Ulnar Nerve Neuropathy

Ulnar nerve neuropathy or ulnar nerve syndrome is where the ulnar nerve is compressed thus affecting the function of the nerve that supplies part of the arm and hand.

The ulnar nerve is one of four major nerves that supply the upper limb. It is formed by small branches from the spinal cord and travels down in front of the arm and around the inside surface of the elbow joint.

The nerve runs through the forearm supplying a number of muscles before finally ending in the hand and supplying some of the skin and small muscles of the hand.

It has two major functions in the hand:

  • It supplies the majority of the muscles within the hand
  • It supplies the sensation to the half the ring and little finger

As the nerve runs around the elbow joint it can be compressed by three major structures:

  • The membrane between various muscles within the arm
  • The ligament as the nerve passes around the bony part of the elbow joint, also called the funny bone
  • A muscle which the nerve pierces within the forearm

Cause

There are various causes for ulnar nerve syndrome or ulnar neuropathy. They include:

  • Thickening of the ligament over the nerve
  • Thickening of the muscle that the nerve pierces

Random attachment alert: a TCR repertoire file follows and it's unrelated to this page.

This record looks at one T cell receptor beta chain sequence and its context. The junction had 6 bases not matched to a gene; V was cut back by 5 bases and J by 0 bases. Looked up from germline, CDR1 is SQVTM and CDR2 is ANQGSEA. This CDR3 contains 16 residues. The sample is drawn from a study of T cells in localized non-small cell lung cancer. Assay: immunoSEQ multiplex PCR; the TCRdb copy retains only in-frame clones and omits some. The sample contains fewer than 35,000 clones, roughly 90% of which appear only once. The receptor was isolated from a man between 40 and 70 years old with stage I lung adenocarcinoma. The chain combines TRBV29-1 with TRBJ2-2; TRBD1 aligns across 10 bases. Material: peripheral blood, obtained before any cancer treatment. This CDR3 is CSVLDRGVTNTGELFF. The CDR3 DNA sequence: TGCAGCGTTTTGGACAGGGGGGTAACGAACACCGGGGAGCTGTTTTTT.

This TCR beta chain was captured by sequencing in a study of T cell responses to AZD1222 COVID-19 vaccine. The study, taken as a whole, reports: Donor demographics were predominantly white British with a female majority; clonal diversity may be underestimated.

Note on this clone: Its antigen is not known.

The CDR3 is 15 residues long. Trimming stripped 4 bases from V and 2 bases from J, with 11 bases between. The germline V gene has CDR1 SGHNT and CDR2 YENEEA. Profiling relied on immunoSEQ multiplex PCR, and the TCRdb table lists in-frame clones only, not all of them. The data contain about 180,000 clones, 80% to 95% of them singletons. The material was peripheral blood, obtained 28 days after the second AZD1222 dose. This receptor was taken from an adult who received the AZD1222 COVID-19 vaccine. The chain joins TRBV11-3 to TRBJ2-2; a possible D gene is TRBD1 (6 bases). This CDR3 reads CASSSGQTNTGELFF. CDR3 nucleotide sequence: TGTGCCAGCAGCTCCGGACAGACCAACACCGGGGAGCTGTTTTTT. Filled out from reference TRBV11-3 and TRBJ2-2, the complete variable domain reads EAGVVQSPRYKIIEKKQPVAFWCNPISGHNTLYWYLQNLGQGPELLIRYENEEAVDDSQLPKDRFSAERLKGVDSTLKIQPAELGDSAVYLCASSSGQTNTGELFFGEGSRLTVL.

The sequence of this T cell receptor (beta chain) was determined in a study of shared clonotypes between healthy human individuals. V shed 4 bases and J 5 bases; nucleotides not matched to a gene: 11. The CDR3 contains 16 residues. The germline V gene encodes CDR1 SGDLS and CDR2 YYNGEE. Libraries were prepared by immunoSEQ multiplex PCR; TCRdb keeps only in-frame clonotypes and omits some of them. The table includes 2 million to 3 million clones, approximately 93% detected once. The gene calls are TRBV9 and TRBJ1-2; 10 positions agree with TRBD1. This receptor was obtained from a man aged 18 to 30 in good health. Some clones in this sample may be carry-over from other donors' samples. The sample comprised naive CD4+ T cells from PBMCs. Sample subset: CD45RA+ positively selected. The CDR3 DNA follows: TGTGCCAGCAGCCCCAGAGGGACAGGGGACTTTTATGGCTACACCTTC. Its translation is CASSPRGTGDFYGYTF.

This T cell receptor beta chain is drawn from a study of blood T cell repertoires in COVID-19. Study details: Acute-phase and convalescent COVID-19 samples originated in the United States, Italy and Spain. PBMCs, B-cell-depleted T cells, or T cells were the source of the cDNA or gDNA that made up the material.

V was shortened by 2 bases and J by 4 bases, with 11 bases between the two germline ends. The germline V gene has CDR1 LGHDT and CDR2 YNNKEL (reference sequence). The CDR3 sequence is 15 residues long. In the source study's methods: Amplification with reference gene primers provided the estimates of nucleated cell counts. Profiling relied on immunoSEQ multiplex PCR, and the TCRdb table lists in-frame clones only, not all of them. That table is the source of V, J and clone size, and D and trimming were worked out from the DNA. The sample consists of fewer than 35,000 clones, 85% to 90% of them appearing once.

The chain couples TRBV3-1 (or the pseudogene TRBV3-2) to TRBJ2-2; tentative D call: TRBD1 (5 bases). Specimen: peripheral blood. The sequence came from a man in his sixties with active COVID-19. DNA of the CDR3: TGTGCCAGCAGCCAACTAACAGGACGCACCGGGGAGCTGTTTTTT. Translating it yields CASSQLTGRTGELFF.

• Trauma to the area that the nerve supplies, e.g. elbow fracture or large bruise
  • There may be no cause found

Signs and Symptoms

The symptoms are commonly:

  • Numbness in the little finger and half the ring finger
  • Weakness of the small muscles of the hand which most commonly causes the patient to drop things.
  • Tenderness around the elbow joint as the nerve passes over the bone.
  • Pain is not a usual feature of this syndrome.

Investigations

The main investigations used to test this condition is a:

  • Nerve conduction study / EMG – these are special electrical tests to look at the function of the nerve and muscle in the affected arm. It helps delineate between a ulnar nerve neuropathy and a lower radiculopathy.
  • Plain x-ray – an x-ray of the elbow is occasionally to rule out a bony malalignment or overgrowth that may compress the ulnar nerve. This is especially the case if there is a history of an elbow fracture.

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